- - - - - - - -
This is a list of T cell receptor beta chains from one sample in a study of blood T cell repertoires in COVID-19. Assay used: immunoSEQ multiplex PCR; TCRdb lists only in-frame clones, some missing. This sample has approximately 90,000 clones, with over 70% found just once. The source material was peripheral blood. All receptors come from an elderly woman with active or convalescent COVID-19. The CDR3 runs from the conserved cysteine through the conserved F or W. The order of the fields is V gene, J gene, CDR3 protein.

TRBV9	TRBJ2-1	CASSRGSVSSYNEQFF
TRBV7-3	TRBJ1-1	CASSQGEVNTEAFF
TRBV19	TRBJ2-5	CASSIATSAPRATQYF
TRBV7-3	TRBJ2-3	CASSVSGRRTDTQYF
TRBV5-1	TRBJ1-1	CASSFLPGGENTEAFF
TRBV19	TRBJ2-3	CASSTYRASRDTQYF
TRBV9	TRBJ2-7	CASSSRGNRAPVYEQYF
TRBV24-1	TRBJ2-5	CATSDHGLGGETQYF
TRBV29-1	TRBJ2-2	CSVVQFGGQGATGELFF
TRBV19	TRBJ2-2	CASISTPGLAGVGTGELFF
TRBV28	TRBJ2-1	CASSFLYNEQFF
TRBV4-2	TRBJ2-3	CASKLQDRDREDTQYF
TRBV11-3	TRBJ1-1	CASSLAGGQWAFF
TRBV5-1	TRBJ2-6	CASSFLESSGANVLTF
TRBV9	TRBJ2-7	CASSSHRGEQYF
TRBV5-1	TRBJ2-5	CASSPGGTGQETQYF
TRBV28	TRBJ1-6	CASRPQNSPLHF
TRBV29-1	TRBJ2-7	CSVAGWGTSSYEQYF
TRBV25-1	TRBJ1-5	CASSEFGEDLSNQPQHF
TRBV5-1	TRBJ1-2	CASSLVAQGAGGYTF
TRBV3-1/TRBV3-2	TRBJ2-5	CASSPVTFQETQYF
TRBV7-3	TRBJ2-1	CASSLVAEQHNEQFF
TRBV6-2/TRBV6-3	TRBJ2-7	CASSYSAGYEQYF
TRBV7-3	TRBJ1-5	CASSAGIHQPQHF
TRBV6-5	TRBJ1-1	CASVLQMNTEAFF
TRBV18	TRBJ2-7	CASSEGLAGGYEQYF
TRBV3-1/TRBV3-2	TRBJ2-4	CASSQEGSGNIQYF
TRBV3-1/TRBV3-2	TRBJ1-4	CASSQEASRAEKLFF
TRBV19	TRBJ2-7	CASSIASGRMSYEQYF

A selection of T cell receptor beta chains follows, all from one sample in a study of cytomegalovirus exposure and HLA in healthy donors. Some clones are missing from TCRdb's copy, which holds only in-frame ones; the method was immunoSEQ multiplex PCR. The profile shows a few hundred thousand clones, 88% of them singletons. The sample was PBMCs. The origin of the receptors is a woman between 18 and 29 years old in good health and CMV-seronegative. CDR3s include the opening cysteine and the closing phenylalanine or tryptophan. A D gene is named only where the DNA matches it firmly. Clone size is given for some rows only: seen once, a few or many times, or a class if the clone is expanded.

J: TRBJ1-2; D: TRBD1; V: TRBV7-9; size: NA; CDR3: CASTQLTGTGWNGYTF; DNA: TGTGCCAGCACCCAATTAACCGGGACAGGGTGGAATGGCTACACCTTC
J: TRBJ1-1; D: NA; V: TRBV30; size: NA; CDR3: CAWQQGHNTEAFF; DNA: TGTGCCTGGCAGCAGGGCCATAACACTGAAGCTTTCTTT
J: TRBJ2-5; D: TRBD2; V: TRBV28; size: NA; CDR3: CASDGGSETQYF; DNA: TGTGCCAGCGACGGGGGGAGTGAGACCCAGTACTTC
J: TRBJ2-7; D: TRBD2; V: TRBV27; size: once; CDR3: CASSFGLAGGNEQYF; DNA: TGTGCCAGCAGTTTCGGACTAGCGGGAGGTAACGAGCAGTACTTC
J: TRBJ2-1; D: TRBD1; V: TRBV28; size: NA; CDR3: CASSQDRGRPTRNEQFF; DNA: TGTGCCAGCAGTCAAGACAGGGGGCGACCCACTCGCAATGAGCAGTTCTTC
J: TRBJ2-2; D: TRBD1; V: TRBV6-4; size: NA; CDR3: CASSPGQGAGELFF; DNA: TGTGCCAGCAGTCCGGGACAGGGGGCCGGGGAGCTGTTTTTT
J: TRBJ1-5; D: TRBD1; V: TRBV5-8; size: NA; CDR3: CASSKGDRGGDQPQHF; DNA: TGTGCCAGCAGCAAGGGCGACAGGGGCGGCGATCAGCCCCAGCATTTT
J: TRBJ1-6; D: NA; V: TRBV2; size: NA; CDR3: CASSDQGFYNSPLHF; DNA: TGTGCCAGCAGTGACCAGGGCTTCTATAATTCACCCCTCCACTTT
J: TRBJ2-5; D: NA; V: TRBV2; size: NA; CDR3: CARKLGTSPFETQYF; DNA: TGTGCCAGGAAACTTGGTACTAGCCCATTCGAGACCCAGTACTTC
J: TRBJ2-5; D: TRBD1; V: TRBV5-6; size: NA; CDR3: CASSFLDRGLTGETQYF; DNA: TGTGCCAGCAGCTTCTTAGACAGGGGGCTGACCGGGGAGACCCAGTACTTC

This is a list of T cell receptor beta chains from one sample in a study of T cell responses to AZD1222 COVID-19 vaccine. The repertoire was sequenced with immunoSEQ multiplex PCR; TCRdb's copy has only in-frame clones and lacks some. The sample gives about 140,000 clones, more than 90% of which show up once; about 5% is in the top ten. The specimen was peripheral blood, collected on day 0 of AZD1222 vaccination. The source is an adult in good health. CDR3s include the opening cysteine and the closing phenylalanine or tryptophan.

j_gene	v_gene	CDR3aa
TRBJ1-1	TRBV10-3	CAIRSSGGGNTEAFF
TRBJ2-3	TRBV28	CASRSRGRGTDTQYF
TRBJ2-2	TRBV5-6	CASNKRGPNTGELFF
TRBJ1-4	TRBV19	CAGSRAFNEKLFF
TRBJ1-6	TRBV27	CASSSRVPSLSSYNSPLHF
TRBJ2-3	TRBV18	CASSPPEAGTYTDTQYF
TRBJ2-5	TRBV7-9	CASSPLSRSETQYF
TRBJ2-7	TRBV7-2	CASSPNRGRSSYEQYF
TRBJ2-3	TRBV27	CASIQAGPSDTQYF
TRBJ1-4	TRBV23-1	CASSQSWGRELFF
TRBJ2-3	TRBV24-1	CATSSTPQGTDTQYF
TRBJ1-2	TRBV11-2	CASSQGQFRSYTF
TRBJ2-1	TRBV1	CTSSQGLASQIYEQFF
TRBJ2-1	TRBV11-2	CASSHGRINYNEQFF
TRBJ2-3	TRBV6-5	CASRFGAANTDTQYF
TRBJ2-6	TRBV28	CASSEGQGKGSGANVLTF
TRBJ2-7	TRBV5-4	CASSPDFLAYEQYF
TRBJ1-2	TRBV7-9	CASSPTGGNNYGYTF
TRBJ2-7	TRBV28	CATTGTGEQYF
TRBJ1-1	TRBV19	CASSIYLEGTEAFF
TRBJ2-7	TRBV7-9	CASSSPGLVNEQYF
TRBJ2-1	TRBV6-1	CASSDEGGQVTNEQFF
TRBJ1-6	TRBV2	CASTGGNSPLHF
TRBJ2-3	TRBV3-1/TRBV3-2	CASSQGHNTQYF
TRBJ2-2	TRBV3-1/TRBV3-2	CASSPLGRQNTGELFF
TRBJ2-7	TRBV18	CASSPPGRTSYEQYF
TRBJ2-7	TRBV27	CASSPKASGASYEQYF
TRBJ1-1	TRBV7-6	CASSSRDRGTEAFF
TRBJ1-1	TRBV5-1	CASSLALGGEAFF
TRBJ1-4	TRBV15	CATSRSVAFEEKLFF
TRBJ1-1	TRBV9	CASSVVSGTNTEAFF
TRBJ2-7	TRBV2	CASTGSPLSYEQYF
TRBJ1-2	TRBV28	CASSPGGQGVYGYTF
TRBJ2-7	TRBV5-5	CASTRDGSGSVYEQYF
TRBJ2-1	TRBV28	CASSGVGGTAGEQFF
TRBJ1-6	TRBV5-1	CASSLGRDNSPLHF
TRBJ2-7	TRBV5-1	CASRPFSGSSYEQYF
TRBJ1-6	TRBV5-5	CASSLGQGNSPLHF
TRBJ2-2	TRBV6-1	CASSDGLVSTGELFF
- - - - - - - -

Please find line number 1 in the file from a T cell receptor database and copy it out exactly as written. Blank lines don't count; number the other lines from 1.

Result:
This is a list of T cell receptor beta chains from one sample in a study of blood T cell repertoires in COVID-19. Assay used: immunoSEQ multiplex PCR; TCRdb lists only in-frame clones, some missing. This sample has approximately 90,000 clones, with over 70% found just once. The source material was peripheral blood. All receptors come from an elderly woman with active or convalescent COVID-19. The CDR3 runs from the conserved cysteine through the conserved F or W. The order of the fields is V gene, J gene, CDR3 protein.